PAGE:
They are thus likely to be credited in time with ability for nothing else.  On the other hand, the bad players who are good soldiers have commonly given too much time and thought to excel in war to leave space to excell in chess.  On the whole, much the same qualities that bring success in the one walk, with equal vigor and industry bring success in the other.  M. ST AMANT himself disproved the popular notion by skill and remarkable achievements in several different and important departments.  In his mission to Cayenne he showed high qualities as a diplomatist and statesman.  His works on the French colonies are standard textbooks of study and reference.  At the head part of the National Guard of Paris, he repeatedly -- and notably in 1848 -- evinced courage, presence of mind, and military capacity.  He mad chess his pastime, rather than the sole and engrossing pursuit of his life;  and, although from the renown he aquired by its practice his name was more grequently connected with chess than with anything else, it is certain thatm in the absence of that particular talent, his claims to rank as a man of distinction would have been generally allowed.
   A counterpart to this experience is suggested by the name of PHILIDOR, whose name would have come down to us as a famous musician had his
powers at the chess-board been less conspicuous.  MR. STAUNTON, too, would be well known, or, we should rather say, better known, as an editor of SHAKESPEARE, and as the historian of the Great Schools of England, but for his overshadowing exploits at his favorite game.  These examples, which are but a few among the many that might be given,  are pretty good proofs that to be strong at chess dooes not imply weakness in other things.  The penetration, sagacity, and self-control, and, what is more important still, in critical situations, of the relative importance of things must needs be as important elements for general success in life as for success in the checkered arena that saw the triumphs of a MORPHY or a SAINT AMANT.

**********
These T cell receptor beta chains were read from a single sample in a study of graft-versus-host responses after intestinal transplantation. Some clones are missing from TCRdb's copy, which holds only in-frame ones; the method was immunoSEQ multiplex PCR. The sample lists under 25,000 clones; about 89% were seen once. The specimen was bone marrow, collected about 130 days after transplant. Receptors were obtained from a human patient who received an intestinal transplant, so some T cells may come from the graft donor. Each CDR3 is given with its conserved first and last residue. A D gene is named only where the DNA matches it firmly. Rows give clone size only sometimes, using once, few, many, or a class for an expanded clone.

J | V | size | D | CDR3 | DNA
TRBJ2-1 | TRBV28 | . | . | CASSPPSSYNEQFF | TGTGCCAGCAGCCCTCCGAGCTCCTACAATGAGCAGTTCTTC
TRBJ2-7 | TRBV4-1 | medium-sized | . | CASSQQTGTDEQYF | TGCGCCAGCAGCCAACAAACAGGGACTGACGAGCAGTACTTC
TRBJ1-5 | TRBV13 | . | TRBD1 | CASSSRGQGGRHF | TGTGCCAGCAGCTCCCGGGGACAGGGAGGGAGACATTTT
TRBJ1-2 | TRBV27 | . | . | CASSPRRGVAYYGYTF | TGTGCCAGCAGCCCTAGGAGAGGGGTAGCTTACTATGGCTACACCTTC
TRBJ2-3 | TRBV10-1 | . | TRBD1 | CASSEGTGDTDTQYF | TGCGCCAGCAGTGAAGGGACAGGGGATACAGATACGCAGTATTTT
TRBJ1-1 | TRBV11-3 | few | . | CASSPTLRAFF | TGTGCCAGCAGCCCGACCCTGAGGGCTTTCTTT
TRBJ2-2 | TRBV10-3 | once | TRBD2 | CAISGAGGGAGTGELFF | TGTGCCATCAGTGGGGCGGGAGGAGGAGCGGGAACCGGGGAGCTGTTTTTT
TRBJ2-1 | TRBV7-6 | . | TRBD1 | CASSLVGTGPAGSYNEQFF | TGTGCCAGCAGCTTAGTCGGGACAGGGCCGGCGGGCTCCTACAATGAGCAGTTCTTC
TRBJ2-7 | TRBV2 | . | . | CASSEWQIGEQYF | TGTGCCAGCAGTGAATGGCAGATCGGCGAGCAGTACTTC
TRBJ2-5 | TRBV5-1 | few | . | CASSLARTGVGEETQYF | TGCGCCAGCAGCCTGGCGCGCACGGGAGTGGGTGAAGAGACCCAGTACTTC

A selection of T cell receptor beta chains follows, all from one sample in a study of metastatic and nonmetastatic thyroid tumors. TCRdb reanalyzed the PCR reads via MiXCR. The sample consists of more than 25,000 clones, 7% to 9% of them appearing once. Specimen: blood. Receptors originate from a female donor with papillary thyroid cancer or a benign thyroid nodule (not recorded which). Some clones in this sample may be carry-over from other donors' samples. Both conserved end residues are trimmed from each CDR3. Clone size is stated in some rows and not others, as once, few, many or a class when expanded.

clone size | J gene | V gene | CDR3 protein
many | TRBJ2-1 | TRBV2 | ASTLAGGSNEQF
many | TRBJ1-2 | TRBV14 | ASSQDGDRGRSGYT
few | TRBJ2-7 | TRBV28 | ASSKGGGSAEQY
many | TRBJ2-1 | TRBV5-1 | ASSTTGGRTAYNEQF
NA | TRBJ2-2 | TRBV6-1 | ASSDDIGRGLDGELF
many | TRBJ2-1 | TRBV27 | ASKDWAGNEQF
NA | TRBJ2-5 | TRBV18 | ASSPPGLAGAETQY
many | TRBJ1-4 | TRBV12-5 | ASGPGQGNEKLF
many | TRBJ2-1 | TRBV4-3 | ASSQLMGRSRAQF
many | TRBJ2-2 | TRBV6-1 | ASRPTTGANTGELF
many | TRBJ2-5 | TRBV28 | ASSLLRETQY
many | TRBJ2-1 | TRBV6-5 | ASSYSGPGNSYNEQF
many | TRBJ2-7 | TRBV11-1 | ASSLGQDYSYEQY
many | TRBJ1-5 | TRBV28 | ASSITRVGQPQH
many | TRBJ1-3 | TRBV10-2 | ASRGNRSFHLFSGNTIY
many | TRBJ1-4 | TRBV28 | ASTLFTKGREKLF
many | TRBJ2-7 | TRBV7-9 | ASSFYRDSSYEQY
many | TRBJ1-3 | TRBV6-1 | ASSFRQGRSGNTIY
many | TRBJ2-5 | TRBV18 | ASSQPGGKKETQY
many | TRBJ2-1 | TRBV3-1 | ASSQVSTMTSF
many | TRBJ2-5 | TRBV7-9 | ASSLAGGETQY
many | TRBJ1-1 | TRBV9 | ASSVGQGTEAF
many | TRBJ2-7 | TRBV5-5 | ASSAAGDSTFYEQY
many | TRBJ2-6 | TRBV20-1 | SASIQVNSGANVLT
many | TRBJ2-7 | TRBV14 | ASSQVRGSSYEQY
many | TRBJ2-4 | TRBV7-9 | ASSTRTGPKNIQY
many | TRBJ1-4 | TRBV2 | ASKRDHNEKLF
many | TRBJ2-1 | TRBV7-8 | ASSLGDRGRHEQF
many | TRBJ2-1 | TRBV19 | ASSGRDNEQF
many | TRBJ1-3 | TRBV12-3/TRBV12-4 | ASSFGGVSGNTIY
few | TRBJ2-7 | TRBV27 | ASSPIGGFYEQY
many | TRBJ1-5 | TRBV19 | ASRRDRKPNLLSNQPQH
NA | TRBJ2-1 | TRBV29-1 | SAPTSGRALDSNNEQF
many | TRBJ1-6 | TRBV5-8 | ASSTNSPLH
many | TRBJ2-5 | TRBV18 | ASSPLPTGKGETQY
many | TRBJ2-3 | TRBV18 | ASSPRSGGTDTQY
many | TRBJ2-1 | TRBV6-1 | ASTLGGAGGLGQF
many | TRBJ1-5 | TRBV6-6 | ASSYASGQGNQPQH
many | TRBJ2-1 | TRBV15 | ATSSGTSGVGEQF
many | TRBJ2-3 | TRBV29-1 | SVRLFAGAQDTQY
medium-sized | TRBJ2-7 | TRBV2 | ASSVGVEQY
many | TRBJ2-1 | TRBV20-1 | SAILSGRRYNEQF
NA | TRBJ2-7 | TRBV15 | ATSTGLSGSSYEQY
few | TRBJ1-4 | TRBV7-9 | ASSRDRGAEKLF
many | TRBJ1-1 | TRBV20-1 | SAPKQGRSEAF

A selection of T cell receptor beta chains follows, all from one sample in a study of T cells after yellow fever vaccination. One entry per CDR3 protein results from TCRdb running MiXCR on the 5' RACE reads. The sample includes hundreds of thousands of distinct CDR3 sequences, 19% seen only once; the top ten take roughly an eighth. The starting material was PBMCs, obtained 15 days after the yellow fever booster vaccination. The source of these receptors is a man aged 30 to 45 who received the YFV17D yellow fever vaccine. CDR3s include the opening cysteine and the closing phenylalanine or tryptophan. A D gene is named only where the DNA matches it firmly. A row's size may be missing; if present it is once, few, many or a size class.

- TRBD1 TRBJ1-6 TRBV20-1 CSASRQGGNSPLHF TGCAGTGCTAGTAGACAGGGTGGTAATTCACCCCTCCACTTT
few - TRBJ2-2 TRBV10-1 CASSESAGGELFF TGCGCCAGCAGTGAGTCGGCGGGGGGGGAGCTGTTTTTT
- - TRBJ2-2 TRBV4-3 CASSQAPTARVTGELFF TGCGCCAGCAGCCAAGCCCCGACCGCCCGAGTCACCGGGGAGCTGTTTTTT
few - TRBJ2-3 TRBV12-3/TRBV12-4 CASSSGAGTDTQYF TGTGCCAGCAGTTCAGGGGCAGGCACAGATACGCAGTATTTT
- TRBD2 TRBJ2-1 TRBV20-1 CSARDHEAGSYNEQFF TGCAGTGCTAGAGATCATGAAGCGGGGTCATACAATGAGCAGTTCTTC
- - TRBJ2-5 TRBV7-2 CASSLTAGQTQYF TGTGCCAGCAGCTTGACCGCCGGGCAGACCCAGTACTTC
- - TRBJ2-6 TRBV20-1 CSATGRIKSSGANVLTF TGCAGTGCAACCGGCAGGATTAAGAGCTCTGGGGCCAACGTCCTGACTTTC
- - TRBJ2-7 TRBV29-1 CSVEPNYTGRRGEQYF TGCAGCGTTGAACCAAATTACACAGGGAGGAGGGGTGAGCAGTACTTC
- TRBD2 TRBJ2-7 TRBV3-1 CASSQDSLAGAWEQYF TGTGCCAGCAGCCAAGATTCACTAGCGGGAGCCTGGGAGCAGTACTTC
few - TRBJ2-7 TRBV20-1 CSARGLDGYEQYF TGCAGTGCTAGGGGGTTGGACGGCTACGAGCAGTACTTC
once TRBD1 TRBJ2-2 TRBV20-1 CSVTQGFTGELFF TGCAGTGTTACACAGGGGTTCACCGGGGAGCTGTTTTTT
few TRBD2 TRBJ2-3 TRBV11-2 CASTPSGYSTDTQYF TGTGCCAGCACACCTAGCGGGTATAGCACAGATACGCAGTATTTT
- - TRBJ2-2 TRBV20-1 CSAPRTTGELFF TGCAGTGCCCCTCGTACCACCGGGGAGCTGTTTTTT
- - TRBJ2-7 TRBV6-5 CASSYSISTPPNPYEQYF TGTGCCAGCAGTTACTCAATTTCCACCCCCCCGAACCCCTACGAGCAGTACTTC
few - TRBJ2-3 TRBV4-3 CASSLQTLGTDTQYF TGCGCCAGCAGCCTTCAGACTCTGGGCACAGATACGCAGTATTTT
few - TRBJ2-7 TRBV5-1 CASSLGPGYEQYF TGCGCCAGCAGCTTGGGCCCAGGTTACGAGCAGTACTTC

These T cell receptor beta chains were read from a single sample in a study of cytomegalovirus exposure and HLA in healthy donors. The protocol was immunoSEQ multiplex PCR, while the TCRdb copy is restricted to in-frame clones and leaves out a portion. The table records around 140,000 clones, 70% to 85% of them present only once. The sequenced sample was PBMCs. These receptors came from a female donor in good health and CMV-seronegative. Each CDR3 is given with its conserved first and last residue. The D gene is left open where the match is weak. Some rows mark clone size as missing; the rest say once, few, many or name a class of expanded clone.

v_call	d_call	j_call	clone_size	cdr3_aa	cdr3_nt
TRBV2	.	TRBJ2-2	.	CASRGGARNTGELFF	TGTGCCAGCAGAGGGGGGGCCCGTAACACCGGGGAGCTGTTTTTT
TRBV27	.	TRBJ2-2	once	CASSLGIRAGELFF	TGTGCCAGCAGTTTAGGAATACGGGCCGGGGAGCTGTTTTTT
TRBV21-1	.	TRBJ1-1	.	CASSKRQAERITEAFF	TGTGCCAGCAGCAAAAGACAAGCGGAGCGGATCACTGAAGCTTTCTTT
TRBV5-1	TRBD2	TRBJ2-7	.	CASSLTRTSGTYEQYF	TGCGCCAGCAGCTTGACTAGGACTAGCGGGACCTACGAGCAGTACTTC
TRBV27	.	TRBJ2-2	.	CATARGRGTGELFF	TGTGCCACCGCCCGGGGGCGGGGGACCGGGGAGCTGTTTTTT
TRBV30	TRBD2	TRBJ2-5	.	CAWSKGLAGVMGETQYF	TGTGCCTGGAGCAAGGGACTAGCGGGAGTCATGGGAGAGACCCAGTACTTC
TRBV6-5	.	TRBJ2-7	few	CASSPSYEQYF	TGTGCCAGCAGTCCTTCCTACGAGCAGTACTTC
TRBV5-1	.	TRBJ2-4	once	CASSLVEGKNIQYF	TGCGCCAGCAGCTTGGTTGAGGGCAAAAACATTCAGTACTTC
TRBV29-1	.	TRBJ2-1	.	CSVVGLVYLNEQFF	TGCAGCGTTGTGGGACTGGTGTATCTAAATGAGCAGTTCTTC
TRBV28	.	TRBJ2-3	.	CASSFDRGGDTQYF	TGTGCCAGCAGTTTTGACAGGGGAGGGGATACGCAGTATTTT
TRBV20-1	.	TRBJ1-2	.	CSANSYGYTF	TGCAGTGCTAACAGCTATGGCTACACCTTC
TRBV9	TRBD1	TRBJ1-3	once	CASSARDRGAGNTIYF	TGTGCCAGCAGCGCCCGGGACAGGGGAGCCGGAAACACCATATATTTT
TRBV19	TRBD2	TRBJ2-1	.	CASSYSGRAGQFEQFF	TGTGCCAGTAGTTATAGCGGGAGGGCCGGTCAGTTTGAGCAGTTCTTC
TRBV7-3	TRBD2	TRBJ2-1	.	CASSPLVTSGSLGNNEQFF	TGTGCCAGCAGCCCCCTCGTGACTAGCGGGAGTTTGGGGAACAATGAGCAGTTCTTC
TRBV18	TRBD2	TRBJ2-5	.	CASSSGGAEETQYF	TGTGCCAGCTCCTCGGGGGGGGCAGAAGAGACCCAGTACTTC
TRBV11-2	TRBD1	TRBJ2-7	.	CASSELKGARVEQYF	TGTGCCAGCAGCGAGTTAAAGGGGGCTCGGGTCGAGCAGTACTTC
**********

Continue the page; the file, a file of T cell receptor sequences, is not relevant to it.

"Le Palamède"  1847
   The March number of 'Le Palamède' portrays a highly interesting interview which has lately taken place between the French King and M.
St.-Amant, the first chess player in France. It appears that St-Amant was on duty at the Palais- Royal, as a captain of the National Guard , and Louis-Philippe gave him a long- audience, chiefly relative to chess. Our readers will recollect that at the last meeting of Yorkshire players, the Rev. Richard Garvey introduced the following sentiment into his speech :